The meaning of Christian anarchism is not societal chaos induced by believers in God. Nor is it provocation to revolution by Christians. Nor is it the introduction of a theocracy or a theonomy.
Anarchist is used in the sense of “no arky,” that is, “no human head,” or, more precisely, no merely human head. After all, the Christian anarchist is a worshipper of Jesus Christ, who is one of the three persons of the Godhead but who also came and took a human body like ours for His incarnation. The Christian anarchist view of Christ is orthodox: Jesus was both fully man and fully God.
It is the Christian anarchist view of human government and of the state that is especially distinct. He is in favor of human government. He knows that the only feasible form of government is self-government under God. Only a person who is undergoing regeneration can exercise meaningful self-control and self-govern. Because the human race was damaged at the Fall of man, we need a power outside of ourselves in order that we may live moral lives. Today, we can have the desire to live morally, but we lack the power to so live. That we must acquire from outside of ourselves. God is the source for both this desire and also this power.
Christianity, rightly understood, is the blossoming of a person. It means the fullest realization of what humanity is supposed to be in a person. Self, commitment to the old, coercive, selfishly formed humanity, must die. In its place we continue to be distinct persons, but released from bondage through Christ. We choose, voluntarily, the beauty of holiness; we choose the mind of Christ. We choose a kingdom where we live in a manner that is completely just toward others.
We recognize that the modern state is a machine for coercion and exploitation, that combinations of unconverted people must, inevitably produce enormous injustices, and that Satan exercises enormous control in all such structures. These structures constitute a bulwark of satanic lordship on earth. If the United State is the best that human government can produce, then we see the result: murder on a vast scale in Hiroshima and Nagasaki, theft of native American lands, treatment of the Pribiloff Aleuts as slave labor, the internment of 80,000 plus Japanese-Americans in concentration camps in 1942, a failure to live by its own Constitution in a long list of ways, an insatiable thirst for power and empire, and more.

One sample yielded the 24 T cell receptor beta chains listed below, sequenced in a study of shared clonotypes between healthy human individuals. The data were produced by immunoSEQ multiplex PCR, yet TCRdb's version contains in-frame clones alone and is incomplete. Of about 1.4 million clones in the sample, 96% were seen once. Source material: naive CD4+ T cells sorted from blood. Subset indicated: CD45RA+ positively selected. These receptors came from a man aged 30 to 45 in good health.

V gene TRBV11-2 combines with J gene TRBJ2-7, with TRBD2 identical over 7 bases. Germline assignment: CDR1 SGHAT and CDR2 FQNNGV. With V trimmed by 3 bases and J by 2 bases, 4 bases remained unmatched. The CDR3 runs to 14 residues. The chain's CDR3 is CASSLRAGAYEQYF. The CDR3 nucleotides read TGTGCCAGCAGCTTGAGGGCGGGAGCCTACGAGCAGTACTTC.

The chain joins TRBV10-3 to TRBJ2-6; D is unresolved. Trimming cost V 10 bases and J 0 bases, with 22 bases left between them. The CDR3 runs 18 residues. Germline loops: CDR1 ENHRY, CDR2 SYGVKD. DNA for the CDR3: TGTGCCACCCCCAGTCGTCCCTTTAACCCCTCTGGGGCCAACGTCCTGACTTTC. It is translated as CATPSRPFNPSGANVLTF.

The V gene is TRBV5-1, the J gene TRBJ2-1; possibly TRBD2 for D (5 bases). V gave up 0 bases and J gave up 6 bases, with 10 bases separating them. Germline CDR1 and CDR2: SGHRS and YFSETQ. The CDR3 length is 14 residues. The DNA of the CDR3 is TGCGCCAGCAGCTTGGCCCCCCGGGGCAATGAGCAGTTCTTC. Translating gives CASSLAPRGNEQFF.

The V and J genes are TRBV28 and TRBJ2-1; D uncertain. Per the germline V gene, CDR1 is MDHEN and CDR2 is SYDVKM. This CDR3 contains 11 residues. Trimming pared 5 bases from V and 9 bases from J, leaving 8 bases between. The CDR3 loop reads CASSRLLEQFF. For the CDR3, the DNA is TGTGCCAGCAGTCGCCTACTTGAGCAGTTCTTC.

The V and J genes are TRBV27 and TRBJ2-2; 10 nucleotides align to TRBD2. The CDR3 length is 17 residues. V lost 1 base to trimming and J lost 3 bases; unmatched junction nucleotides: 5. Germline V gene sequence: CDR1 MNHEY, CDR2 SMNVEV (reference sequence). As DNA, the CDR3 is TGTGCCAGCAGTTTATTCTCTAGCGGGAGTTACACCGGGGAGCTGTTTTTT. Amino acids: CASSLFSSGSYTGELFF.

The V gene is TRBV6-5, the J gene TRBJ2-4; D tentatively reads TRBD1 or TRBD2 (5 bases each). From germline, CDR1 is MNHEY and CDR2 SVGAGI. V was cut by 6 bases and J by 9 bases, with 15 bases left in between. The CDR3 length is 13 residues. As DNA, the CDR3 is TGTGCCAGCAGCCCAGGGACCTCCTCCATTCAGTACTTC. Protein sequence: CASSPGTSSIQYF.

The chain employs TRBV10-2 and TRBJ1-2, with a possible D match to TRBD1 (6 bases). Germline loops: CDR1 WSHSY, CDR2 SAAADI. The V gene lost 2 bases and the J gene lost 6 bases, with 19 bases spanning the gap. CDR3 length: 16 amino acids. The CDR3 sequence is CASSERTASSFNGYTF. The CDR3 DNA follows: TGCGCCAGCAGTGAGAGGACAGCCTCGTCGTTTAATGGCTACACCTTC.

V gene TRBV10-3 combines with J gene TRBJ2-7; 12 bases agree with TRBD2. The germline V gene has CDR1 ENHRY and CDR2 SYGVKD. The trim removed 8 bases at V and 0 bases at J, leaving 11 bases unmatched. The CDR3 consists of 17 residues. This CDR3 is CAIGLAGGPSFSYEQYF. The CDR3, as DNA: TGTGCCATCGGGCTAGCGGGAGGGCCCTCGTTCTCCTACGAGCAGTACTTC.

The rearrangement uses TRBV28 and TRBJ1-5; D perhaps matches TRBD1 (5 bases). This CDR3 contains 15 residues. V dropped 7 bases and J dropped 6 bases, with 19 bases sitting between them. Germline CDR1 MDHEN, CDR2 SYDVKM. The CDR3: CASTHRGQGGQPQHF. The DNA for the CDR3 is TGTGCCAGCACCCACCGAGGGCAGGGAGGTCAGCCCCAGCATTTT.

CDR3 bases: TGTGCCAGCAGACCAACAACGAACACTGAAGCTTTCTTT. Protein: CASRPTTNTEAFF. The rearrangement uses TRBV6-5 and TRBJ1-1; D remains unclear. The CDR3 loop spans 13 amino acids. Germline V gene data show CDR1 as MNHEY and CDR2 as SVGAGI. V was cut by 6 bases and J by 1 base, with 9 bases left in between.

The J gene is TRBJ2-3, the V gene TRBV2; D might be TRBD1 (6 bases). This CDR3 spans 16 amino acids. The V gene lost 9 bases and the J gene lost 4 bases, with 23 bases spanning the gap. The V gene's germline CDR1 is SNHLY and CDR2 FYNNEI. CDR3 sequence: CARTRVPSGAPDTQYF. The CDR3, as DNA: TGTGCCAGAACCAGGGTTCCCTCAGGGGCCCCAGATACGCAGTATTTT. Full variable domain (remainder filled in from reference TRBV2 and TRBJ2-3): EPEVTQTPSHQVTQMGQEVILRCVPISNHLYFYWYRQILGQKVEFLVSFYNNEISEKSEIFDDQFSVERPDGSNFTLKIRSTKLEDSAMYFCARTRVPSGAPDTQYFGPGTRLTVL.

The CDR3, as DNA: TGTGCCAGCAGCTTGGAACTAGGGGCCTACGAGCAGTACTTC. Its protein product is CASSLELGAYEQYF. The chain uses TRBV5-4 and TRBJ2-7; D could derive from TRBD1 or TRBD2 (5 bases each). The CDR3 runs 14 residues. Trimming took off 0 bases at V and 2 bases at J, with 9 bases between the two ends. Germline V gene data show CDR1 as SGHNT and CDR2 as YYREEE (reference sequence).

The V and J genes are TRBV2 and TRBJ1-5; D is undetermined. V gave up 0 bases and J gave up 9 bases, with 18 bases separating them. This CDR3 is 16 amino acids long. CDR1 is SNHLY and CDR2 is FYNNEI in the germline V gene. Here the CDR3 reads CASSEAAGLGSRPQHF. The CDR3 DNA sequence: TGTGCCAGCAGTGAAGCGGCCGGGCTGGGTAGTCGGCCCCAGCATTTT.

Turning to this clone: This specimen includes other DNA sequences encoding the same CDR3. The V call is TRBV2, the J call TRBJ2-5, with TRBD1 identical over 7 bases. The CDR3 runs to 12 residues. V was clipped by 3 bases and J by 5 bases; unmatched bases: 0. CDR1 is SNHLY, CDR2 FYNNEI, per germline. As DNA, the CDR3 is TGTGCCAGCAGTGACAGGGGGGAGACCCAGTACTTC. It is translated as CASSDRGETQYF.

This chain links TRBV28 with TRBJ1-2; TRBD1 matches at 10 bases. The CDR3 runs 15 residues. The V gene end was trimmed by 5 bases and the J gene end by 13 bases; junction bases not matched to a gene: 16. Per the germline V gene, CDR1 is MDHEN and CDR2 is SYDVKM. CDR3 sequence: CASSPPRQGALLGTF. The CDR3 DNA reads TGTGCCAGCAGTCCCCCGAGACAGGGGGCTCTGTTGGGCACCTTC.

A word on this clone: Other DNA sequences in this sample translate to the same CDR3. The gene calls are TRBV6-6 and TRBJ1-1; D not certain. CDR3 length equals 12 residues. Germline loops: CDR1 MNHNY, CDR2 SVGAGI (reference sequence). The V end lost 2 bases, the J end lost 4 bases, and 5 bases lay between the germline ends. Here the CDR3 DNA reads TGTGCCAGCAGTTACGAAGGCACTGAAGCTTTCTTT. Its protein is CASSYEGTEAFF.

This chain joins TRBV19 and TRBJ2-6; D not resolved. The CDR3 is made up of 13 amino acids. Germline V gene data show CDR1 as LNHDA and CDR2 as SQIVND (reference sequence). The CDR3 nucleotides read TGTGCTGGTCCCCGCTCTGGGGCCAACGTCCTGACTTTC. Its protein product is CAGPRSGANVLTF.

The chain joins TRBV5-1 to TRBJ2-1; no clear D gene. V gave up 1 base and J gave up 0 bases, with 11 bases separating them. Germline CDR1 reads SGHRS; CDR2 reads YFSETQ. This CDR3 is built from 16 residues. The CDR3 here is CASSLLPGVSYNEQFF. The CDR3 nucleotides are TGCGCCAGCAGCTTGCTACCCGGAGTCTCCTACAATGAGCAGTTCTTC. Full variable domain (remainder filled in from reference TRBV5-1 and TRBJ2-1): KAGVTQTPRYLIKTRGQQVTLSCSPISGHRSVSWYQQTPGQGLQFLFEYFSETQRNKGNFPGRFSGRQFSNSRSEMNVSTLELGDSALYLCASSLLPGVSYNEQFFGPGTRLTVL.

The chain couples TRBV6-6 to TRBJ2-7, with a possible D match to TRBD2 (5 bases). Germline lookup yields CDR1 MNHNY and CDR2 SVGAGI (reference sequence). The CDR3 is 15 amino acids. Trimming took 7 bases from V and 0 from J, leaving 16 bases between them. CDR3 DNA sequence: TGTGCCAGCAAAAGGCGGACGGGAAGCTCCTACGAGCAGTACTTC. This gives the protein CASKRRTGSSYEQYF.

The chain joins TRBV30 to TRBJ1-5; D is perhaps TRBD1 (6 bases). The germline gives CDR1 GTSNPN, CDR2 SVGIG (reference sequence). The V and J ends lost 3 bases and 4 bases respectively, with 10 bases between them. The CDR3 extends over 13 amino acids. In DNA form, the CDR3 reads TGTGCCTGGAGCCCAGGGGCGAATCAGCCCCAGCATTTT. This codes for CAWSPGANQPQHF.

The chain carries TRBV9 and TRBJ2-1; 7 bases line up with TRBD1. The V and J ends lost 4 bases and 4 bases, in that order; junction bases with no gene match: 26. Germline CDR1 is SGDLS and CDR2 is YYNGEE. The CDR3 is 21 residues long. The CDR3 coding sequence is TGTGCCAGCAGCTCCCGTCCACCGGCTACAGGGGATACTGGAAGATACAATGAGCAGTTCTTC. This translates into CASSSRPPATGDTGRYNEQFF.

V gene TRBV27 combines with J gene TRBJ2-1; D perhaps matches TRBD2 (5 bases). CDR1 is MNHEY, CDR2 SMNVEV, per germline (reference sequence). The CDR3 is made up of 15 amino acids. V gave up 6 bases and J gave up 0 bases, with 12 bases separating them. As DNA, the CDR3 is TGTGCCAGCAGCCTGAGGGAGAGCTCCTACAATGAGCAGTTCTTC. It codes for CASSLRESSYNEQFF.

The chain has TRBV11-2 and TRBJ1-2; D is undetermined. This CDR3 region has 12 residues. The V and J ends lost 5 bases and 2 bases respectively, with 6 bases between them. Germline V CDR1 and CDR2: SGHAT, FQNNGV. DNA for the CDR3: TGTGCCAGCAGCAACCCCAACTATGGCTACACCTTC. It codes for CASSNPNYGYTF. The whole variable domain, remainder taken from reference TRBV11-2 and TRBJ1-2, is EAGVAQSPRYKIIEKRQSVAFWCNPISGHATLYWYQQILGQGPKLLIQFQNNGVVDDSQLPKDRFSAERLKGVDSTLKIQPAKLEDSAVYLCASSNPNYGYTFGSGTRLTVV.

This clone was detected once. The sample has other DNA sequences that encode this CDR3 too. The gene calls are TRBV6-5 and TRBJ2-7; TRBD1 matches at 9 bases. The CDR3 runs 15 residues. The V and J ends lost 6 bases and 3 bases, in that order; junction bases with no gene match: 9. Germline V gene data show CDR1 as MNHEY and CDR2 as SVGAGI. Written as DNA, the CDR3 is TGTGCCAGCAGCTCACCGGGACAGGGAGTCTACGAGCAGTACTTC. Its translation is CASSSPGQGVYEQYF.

The Christian anarchist recognizes that the best human government can do is facilitate the imposition of evil on human lives. Refusing to grant the state the legitimacies that it wants you to grant it does not mean rebellion against God but that you maintain your convictions and reservations about it; that you recognize it as part of the world that is passing away. You see it as a false hope, and insist on keeping your hope focused on the kingdom of God. The Christian anarchist is salt, preservative, God’s bulwark of true humanity, a taker of full personal responsibility for his actions. He reaps what he sows and what he sows is a world both just and merciful.
He prays for all those mere humans who are found in authority even as he cuts through the illusions of goodness ascribed to the human ruler. His eyes are open and his heart. God’s kingdom is his benchmark in a world that is found wholly under the imposition of satanic power (1 John 5:19). Jesus has defeated these powers (Colossians 2:15), and shows that He has done this, by transformed followers who take no part in coercion and refuse to offer their allegiance to any but God.